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Home People Urban Legends The headless priest: a ghostly galloping figure in the streets of San Luis

The headless priest: a ghostly galloping figure in the streets of San Luis

An urban legend froth the skin of the Sanluiseños, is the ghostly figure of the headless priest.

Urban Legends
Cura sin cabeza

In the 1950s many urban legends are born in the storied fantasy tales narrated by those who attended the  bars . Several of these tales infused the terror of those who listened to them, to the extent that they believed as absolute truth what was narrated. Of what was told, “Cura without a head” was born, a ghostly figure that since those years has become a particular urban legend.

The appearance of this entity has its origin in a famous restaurant known as La Cueva, today known as La Cueva del Chancho. People from different classes and social strata gathered there. There, it began to be told that, along Avenida España and Maipú, as well as the area around the former terminal of San Luis, lived terrified by this particular  being . The spectacularity of the story was so great that mothers did not let the children go out at night and the young people evaded those places. Fear, talk and skepticism converge around the mystical entity, bringing it closer and closer to reality.

In those years, the Puntana capital did not have so much lighting, so the streets were dark with few exceptions. In the corners there were lanterns and sometimes there were those good neighbors who left the lights of the house on to illuminate the  sidewalks . In that night state, he didn't lend himself to extend business hours. The only thing that was open for those dark hours was the alcohol sales business. Of course, part of the night, it was the busy restaurant La Cueva, always full of people worried just about having fun, talking and their glasses of wine, vermouth or cinzano.

One dawn, a parishioner between drinks began to tell his chilling encounter. I said that, the night before, at the exit of the bar on Calle Maipú, he had hit a black horse. Above the steed was a man in dark clothing, carrying a  sword  in his right hand. The rider possessed a unique feature: he had no head. This, practically, ignited the mental bonfires of every possible imagination. It was a flare of chills that had given free rein after the story of the pastor “Agüero”.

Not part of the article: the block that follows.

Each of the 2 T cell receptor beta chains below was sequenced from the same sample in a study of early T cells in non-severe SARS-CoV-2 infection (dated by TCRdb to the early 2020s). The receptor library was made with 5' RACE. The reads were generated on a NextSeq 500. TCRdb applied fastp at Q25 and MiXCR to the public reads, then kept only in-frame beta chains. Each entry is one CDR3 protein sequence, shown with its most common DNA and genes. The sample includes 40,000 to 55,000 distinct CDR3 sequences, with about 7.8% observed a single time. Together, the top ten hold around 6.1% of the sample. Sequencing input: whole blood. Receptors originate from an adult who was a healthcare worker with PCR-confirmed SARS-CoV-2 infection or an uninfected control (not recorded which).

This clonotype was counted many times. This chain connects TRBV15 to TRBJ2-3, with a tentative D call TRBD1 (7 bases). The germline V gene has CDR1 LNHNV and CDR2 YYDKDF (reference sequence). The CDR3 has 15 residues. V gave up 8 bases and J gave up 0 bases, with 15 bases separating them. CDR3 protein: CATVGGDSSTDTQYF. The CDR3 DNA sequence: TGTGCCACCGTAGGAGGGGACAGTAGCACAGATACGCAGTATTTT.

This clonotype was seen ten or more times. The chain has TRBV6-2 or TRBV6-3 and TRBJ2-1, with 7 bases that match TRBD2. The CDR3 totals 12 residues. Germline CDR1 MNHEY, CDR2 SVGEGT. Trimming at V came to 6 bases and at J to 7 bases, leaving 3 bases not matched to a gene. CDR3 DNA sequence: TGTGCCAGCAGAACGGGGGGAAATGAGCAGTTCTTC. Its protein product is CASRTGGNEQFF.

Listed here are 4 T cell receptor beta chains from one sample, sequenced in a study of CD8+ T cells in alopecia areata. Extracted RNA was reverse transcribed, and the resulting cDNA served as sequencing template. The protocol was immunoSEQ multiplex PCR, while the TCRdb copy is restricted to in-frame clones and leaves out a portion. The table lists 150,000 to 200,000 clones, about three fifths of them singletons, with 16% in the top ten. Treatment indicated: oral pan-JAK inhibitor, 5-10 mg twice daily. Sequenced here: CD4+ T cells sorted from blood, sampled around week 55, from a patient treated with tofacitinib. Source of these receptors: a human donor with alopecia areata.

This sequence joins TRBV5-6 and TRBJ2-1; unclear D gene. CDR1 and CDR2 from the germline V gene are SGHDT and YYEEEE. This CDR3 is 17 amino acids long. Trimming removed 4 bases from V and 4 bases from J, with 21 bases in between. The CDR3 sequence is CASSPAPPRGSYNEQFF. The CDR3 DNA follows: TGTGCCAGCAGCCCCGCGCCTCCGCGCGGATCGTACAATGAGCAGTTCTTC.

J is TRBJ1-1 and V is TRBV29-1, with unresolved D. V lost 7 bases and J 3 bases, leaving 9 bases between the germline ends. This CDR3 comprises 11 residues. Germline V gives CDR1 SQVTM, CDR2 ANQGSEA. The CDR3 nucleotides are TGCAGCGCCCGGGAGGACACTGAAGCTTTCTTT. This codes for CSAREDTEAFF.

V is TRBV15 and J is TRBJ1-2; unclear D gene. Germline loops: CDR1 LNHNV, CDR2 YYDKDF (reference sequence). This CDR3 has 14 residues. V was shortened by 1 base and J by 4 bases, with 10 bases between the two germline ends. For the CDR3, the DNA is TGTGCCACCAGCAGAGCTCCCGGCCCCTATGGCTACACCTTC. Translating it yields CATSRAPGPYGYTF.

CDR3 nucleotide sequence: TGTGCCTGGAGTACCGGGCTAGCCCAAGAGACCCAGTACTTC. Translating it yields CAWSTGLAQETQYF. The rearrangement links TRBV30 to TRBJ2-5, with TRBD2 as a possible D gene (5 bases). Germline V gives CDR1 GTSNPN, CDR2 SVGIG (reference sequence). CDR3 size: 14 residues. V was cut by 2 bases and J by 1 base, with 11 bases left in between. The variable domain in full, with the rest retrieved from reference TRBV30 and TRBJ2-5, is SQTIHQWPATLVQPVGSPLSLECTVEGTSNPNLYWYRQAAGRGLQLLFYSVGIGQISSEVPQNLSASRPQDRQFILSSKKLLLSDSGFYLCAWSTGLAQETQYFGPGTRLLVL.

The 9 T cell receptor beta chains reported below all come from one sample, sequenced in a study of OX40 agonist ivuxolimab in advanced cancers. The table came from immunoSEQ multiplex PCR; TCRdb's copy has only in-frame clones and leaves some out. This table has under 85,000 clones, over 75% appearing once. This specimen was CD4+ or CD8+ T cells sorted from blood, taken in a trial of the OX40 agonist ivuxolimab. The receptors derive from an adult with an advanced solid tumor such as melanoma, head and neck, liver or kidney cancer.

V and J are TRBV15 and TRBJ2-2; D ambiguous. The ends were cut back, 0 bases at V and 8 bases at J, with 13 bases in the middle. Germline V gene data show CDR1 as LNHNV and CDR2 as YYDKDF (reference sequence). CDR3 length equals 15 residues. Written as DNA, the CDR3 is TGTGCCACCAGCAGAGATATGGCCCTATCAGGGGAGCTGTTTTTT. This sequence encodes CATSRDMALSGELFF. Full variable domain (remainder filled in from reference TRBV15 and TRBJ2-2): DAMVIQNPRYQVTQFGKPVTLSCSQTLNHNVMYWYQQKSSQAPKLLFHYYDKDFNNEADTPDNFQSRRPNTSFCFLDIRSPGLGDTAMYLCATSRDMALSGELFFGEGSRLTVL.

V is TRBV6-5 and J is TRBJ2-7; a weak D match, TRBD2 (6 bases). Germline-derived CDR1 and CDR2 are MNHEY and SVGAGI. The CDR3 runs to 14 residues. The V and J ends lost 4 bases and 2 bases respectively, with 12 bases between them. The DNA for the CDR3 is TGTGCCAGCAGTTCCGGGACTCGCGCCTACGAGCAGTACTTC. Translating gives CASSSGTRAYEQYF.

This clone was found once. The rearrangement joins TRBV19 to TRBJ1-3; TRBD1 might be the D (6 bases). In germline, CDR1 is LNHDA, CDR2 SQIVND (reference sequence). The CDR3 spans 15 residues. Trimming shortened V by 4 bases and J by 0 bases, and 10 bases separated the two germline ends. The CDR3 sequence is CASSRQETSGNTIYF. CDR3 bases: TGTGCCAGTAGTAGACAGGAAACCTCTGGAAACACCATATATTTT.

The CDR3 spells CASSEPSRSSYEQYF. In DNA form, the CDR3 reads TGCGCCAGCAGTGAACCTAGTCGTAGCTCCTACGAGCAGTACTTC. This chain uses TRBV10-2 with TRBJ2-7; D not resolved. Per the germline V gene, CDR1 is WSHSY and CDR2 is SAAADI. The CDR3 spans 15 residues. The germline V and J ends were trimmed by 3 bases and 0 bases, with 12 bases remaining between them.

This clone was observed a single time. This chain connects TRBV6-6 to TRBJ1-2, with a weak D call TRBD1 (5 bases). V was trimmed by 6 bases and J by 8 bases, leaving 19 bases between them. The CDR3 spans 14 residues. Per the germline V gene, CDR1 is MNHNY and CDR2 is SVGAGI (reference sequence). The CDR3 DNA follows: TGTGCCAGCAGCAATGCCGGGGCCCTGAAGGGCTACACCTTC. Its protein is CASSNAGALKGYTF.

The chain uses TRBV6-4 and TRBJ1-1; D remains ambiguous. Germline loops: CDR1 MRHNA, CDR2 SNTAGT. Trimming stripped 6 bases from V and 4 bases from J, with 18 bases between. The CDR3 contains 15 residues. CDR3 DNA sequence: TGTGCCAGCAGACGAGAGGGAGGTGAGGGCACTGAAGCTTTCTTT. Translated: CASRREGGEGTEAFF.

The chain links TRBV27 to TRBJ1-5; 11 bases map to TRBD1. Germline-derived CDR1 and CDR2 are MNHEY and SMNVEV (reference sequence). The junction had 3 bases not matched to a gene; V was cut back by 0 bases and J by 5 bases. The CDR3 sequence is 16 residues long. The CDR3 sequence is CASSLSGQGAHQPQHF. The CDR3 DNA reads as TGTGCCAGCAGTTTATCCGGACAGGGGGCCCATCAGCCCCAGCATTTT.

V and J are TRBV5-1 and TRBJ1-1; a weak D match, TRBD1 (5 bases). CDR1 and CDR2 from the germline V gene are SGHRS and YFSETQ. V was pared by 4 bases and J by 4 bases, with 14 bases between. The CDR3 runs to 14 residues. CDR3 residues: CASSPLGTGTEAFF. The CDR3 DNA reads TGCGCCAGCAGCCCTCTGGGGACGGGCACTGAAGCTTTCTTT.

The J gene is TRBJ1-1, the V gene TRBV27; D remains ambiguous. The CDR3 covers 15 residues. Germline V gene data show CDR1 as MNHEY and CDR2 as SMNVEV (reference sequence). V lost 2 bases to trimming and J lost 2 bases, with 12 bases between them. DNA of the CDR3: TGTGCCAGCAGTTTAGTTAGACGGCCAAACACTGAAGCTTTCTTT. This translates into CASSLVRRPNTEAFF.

Only the most daring ones left their homes late. Others were heading to the bar, ignoring the “reality” that awaited them outside. Everything was quiet until they felt a horse wining followed by a strong gallop. The men left their vessels, commissioned themselves to prayers by taking out any possible weapon.

Sightings happened after midnight, when the sky was covered with black clouds and strong  winds  accompanied the environment. The accounts of encounters with being had expanded to even family reunions where it was common to hear someone talk about the “Headless Cura”. They came to see him in neighborhoods near the Puntana capital such as La Rinconada or Rawson Viejo, he was always on horseback, fleeting and wielding in his hands a sword or a knife.

 Just a joke?  

Among so many stories, there are some who try to decipher identity and take away mysticism from urban legend. One of these narrations indicates that the dreaded rider was an officer of Gada 141. When the protector was on duty, he rode his horse, owned by the army and, in this way, he went out to ride at night. Its victims were those who wandered around the area of the ex-bus terminal and, mainly, in the bars. As he had all the details of the “Headless Cura”, like the horse, his own weaponry and clothing, it wasn't difficult for him to play the bad pass on the unsuspecting.

A former member of the San Luis Penitentiary Service reported at La Cueva bar, that a man named Cabrera had been arrested, who was disguising himself as a peculiar rider. Among his belongings they found a “capote”, cape, delivered to the employees of the Correo Argentino, with which he frightened people.

Nowadays there are few who try to approach the area and confirm if this urban legend is real. The “Headless Healing” persists in the minds of the Sanluiseños as one who should not be found. Without a doubt, a true Argentine legend.

Publication Date: 17/02/2021

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We suggest you continue reading the following notes:

futre The Argentine Headless Horseman
Jinete Sin Cabeza The headless rider existed in Mendoza

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